On another site someone was studying Job and had some understandable questions about Job and his “So-Called Friends.”
If you’re not familiar with the story of Job, it goes like this. Job is a godly man. Satan (one of the “sons of God”) has an audience with God, and says the only reason Job is faithful is because God has blessed him abundantly, and that if Job’s prosperous life were taken from him, he would turn away from God in a minute. God gives Satan permission to destroy Job’s life, and Satan takes his property and wealth, his children, and eventually his good health. Job is devastated, broken, covered with horrific boils. Then his friends come to sit with him in silence. After a week, Job speaks, complains, and his friends are disturbed by what he says. “Gee, Job, are you sure? You must have done something wrong.”
The first thing I would note is that Job’s companions really were his friends. They sat in total silence for an entire week, to keep him company in his mourning. They really did mourn for him and with him. There was nothing fake about their concern and compassion for their friend Job.
The second thing to notice about Job’s friends is that they truly believed the Bible. Everything they believed was based on scripture. God promised only blessings for the upright, and curses and calamities only for the wicked. Job must have done something wicked.
Know therefore that the LORD your God is God; he is the faithful God, keeping his covenant of love to a thousand generations of those who love him and keep his commandments.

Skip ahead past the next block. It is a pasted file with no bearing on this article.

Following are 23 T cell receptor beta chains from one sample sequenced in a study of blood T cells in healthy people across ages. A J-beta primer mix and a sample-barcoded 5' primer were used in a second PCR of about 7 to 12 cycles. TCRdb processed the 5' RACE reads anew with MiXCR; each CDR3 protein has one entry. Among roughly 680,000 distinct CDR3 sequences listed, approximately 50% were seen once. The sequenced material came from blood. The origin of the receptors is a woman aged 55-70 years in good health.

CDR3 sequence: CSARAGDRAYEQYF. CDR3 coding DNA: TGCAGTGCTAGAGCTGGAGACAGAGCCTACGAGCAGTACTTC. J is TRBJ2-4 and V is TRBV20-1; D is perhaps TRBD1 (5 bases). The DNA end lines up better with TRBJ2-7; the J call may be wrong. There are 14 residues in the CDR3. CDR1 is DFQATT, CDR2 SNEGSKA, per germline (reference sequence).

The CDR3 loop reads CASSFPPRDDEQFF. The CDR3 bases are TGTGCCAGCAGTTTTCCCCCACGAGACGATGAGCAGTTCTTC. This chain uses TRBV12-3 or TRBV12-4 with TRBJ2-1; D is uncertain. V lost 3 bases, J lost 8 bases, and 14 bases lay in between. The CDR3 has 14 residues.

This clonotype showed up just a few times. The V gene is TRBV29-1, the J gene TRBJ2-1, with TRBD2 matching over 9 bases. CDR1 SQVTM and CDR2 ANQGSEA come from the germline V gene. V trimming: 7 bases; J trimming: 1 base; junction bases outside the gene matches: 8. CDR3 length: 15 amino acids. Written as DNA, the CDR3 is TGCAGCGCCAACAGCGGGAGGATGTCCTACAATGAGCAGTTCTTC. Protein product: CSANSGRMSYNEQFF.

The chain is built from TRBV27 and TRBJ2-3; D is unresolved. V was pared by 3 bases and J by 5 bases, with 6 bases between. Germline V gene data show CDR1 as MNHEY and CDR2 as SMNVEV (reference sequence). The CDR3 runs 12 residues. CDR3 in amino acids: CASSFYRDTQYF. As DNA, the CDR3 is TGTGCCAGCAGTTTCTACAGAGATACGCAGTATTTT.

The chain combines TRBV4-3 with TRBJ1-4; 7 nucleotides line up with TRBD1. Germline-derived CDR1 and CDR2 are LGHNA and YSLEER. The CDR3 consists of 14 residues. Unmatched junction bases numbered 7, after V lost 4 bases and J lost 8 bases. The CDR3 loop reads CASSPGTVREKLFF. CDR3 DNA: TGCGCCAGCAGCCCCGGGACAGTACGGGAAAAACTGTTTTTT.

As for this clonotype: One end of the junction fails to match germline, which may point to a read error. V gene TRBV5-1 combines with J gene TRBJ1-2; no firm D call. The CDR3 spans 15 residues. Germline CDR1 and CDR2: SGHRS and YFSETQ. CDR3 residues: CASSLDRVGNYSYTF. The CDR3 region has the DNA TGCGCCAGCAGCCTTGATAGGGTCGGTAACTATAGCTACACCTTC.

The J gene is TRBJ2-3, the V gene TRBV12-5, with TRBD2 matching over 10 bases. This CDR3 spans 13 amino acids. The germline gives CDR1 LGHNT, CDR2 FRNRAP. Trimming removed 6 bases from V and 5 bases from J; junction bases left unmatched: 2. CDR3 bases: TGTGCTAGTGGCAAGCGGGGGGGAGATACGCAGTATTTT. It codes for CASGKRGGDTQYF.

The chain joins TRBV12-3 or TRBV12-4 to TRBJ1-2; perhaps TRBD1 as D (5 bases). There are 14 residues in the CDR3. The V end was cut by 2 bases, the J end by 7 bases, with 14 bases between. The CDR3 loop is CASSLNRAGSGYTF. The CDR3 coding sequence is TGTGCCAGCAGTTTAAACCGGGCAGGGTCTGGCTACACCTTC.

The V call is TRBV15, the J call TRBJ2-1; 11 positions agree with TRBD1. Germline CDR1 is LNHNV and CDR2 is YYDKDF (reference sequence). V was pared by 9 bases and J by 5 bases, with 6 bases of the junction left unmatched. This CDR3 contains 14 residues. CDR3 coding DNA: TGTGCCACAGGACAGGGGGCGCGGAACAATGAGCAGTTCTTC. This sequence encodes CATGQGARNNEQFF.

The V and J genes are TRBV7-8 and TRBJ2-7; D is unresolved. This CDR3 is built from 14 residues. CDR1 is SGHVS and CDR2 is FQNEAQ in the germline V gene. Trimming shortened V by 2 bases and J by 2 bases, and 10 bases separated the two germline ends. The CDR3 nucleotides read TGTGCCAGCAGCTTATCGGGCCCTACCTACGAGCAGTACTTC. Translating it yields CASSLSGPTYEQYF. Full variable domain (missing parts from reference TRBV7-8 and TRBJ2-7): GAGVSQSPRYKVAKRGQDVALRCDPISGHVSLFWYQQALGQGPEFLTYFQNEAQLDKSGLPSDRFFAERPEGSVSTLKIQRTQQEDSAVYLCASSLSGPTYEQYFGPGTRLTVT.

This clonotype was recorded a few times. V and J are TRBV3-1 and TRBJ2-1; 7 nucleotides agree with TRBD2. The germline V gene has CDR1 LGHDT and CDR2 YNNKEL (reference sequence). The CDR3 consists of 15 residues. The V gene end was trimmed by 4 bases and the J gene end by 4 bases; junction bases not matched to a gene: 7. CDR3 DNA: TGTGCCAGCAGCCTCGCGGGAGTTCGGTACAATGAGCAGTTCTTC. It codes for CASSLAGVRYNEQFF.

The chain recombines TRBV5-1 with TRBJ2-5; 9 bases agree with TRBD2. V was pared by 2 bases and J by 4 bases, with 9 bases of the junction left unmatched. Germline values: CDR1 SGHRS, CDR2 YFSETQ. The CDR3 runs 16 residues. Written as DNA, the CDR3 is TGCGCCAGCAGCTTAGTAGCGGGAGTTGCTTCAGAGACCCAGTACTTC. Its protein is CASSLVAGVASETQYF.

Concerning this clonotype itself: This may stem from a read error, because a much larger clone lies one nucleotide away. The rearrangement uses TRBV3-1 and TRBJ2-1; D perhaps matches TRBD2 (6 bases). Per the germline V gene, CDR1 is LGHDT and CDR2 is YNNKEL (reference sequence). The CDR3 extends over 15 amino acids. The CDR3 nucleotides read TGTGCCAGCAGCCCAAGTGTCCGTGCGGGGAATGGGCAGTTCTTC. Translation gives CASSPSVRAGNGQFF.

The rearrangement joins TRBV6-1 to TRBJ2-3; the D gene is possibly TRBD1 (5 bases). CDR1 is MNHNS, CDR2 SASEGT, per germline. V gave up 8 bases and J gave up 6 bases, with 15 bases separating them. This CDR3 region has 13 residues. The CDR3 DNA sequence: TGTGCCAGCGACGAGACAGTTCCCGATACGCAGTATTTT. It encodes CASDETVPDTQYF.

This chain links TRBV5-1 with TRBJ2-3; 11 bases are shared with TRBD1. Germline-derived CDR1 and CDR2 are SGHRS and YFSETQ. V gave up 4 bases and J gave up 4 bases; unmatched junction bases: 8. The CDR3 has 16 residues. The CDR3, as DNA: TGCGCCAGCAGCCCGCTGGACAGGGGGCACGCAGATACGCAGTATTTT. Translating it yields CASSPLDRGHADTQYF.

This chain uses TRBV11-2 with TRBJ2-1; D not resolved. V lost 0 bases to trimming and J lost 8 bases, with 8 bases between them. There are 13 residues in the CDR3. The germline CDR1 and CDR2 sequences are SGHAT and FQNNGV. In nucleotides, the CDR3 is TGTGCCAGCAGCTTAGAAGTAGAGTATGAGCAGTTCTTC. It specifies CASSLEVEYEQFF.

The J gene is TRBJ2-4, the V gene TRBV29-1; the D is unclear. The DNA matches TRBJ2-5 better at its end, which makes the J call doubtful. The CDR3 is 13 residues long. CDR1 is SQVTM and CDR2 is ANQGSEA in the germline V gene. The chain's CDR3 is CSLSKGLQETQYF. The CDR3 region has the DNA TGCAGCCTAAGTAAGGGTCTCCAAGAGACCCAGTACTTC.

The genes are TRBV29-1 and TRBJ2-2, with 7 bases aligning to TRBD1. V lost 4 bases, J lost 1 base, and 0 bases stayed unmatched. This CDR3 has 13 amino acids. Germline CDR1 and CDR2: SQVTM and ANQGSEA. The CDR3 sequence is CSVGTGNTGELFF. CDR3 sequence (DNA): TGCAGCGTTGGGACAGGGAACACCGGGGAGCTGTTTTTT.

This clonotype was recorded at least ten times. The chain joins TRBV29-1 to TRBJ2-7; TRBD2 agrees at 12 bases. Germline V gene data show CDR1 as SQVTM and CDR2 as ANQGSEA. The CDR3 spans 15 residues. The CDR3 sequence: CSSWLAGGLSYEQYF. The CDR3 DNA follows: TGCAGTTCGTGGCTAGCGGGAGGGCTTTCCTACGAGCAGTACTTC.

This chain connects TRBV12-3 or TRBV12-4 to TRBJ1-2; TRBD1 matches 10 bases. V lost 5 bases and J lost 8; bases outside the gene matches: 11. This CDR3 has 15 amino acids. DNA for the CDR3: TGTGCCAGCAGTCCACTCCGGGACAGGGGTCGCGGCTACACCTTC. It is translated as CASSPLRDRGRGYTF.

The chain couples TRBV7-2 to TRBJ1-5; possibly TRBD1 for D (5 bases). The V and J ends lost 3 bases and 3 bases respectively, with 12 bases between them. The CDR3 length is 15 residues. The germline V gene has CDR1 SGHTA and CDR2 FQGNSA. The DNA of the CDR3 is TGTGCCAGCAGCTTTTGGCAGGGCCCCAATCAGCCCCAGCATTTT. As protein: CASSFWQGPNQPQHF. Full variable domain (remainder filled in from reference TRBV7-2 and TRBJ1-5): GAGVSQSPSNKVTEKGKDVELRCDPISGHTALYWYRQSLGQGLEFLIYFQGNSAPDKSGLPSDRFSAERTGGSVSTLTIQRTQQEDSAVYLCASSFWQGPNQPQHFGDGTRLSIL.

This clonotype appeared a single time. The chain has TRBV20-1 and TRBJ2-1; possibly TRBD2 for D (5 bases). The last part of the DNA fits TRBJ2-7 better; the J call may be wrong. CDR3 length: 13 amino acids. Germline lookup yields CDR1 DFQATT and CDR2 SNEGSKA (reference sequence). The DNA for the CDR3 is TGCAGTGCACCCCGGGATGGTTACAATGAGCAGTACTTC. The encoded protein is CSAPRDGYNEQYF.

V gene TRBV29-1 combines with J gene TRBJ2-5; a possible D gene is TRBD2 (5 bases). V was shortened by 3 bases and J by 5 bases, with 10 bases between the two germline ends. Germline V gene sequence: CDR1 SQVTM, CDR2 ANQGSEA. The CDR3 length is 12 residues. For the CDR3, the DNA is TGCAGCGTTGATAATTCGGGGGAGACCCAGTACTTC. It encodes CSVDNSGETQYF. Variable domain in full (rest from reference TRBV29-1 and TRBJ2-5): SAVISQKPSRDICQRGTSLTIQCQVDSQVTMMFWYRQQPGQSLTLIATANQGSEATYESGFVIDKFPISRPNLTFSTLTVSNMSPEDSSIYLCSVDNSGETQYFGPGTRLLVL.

But those who hate him he will repay to their face by destruction;
he will not be slow to repay to their face those who hate him. (Deut 7:9-10)
Deuteronomy 28 is divided unevenly in half. The first 14 verses are filled with promises: “If you fully obey the LORD your God and carefully follow all his commands I give you today, the LORD your God will set you high above all the nations on earth.” But the last 53 verses is a long list of the curses and terrors that God will bring on the disobedient. In that chapter there are nearly 4x as many verses describing the calamity of the wicked. (Check it out here.)
The book of Proverbs echoes what is found in Deuteronomy.
Trouble pursues the sinner,
but the righteous are rewarded with good things. (Prov 13:21)
Whoever leads the upright along an evil path will fall into their own trap, but the blameless will receive a good inheritance. (Prov 28:10)
Eliphaz even refers back to the “good things” promised to the faithful:
Yet it was he who filled their houses with good things,
so I stand aloof from the plans of the wicked. (Job 22:18)
So you see, Job’s friends were intelligent Bible-believers. They took the scripture seriously.
When experience (Job’s disasters) conflicted with what the Bible taught, they sided with the Bible. Job had to be wrong.
According to the Bible, God only brought the kinds of disastrous calamities that befell Job on people who were disobedient, hated God, were wicked sinners, and set evil plans for their neighbors. Job’s friends had two choices: believe Job, or believe the scripture.
So, his friends really were friends, it’s just that what was happening to Job contradicted their theology, it contradicted what the Bible taught them, and their theology was more important than the truth of what was happening to their friend. Job’s friends eventually turned on him with a vengeance, accusing him of all sorts of wickedness.
This is one reason why some anti-homosexual Christians get so angry. This is why some people get so upset if you talk about being gay and Christian, and they call the phrase “gay Christian” an oxymoron. Otherwise pleasant people can get really intense when you–just who you are–threatens their theology.